So just wear a pantsuit and avoid the whole mess about dresses, right? Well, that wasn’t allowed either until 1993, thanks to the efforts of Carol Moseley-Braun and Barbara Mikulski. Up until then, women, even after being elected to one of the highest offices in the country, were required to wear dresses, but not ones without sleeves — a strange, toddler-like demand. Sure, Britain isn’t much looser, but they also think “fanny” is a cuss, so is that such a win?
Kinder Surprise Eggs Banned
Another common feel in American law is the conflict between a country that’s supposed to be advocating for freedom above all, while seemingly convinced that every American has the death drive of a baby lustily staring at the forbidden liquids beneath the sink. One place this pops out is in the absence of the Kinder Surprise Egg in American stores. If you’ve been abroad, you’ve likely seen this beloved kids’ treat on store shelves, consisting of a chocolate egg with a hidden toy inside.
Apparently in the U.S., the same populace that’s supposed to be trusted with assault rifles is also in mortal danger of eating a chocolate egg so fast they don’t realize there’s a massive plastic capsule inside. Instead, any Kinder eggs you’ll see stateside are a de-weaponized version called “Kinder Joy,” where the toy is in a separate compartment. Though, based on their opinion of American kids’ brain activity, you’d think they’d all end up trying to dry-swallow a tiny plastic bicycle anyways.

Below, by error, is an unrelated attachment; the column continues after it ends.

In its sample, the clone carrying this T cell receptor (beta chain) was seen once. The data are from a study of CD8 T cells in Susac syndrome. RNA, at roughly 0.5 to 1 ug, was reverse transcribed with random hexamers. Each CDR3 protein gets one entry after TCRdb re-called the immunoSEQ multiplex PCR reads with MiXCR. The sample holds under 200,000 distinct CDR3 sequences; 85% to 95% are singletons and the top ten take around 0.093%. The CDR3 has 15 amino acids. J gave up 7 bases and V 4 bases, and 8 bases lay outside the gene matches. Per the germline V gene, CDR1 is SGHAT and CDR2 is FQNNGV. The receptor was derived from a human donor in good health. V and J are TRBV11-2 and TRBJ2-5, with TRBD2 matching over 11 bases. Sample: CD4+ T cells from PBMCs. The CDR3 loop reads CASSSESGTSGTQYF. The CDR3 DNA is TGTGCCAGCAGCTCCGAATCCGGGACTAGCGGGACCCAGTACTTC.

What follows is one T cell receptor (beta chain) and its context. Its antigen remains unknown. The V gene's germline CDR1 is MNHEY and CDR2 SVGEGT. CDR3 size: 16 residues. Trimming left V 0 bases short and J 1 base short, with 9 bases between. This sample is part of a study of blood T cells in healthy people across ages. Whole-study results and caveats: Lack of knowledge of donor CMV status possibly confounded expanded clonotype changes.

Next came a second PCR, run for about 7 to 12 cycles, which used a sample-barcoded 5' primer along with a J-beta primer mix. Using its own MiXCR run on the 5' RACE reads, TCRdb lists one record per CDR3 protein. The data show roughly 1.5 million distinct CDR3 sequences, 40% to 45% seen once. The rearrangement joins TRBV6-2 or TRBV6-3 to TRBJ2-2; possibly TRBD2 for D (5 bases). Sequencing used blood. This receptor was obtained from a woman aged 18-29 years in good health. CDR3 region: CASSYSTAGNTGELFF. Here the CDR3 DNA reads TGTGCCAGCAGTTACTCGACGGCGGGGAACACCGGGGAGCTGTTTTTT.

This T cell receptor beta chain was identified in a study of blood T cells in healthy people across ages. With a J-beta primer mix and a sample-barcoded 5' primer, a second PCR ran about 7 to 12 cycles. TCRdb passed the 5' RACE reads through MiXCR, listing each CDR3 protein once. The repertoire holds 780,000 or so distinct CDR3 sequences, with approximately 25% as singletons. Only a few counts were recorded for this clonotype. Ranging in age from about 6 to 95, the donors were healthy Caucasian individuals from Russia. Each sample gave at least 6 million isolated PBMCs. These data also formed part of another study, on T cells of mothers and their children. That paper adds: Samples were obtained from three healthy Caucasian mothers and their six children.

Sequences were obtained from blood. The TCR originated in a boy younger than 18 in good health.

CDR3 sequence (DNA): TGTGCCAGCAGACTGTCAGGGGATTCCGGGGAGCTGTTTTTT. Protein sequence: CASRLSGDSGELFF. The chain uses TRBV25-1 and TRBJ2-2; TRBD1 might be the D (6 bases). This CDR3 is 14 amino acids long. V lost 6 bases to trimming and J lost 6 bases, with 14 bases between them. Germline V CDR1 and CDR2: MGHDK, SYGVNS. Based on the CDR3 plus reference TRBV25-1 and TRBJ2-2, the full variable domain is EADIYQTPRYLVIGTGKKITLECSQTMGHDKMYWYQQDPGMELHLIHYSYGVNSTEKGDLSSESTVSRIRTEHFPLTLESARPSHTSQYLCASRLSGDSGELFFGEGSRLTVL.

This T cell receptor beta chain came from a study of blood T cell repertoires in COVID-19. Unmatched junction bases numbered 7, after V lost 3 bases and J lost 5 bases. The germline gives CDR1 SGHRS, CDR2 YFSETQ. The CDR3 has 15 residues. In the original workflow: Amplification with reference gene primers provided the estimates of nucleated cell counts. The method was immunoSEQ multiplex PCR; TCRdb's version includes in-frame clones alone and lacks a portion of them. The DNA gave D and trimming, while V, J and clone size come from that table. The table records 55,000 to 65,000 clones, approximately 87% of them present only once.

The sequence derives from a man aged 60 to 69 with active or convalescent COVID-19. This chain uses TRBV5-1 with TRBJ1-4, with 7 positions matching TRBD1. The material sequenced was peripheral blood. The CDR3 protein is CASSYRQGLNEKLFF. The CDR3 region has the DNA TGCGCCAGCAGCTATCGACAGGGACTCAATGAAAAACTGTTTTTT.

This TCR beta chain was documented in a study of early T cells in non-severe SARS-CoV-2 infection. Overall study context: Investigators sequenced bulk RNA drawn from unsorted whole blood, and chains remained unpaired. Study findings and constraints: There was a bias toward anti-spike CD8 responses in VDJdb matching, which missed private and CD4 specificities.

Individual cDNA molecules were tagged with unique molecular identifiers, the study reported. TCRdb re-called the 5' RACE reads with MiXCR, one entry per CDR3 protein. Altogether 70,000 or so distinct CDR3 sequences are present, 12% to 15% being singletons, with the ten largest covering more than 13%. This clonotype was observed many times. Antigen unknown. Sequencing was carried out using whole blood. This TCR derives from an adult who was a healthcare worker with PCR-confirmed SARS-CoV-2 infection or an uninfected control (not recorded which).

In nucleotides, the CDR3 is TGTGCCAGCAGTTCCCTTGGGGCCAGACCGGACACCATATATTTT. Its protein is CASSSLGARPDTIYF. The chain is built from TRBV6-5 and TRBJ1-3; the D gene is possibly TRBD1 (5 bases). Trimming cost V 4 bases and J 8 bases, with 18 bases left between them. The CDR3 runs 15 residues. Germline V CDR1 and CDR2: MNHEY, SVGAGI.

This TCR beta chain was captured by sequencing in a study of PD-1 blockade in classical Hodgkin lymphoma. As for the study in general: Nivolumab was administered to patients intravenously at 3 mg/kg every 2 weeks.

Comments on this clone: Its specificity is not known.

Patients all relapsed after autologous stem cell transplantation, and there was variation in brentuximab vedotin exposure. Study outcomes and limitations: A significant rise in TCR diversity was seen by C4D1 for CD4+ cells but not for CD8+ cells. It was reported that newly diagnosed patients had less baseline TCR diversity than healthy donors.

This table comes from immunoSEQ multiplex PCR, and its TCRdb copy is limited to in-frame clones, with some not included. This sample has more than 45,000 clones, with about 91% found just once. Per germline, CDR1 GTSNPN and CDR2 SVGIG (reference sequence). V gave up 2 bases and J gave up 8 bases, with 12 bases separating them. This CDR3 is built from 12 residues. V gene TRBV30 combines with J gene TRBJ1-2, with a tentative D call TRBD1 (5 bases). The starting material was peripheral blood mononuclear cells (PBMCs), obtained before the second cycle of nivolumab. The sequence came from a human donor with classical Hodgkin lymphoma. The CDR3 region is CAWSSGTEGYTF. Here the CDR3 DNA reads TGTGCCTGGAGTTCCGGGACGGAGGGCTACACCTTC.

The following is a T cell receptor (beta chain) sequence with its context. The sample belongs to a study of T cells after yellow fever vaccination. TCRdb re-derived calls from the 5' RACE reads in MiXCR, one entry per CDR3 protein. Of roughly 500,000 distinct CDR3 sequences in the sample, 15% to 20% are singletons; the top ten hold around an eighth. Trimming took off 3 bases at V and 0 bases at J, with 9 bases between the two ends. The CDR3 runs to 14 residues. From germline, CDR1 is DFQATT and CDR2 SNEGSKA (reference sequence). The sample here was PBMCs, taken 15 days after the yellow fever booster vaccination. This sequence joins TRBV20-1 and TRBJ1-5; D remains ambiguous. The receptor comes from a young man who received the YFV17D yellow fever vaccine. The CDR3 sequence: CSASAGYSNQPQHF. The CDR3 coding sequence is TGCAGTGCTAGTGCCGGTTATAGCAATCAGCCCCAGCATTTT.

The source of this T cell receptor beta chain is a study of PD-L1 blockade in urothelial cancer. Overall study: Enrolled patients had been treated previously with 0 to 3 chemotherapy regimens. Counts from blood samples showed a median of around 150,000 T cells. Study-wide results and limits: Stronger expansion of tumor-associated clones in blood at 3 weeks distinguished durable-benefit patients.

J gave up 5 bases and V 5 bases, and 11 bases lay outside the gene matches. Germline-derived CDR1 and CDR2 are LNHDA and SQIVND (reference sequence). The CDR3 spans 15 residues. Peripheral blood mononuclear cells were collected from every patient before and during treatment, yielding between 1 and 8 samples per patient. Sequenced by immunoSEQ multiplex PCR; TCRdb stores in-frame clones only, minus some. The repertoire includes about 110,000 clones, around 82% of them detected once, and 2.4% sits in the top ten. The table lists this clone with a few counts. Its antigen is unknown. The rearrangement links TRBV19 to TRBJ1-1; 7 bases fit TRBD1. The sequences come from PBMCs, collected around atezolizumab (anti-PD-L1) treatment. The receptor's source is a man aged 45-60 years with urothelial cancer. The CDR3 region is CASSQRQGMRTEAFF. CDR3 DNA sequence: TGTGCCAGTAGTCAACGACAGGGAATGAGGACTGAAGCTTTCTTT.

Weird Real Egg Laws
The U.S. notoriously has a draconian policy on raw foods, causing many things like beloved foreign cheeses to be stripped away from travelers at customs and stored in some room that I assume is basically El Dorado for rats. Eggs, too, come under the close watchful eye of the government, with a whole battery of bullshit required between cloaca and kitchen.
If you want to sell an egg in the U.S., it needs to be washed in at least 90 degree water, sprayed with a chemical sanitizer and dried. Sounds like added safety, until you find out that any moisture left on the egg after cleaning carries a high risk of bacterial growth, making improper transport or storage dangerous. Washing also removes a natural cuticle that protects the egg. Basically, the U.S. makes the eggs much more susceptible to bacteria just so they look nicer on the shelf. Britain and the EU, meanwhile, lets the eggs retain all the safety measures nature put there in the first place, and instead tells egg producers, “If your eggs are too dirty to sell, maybe clean your shit up?”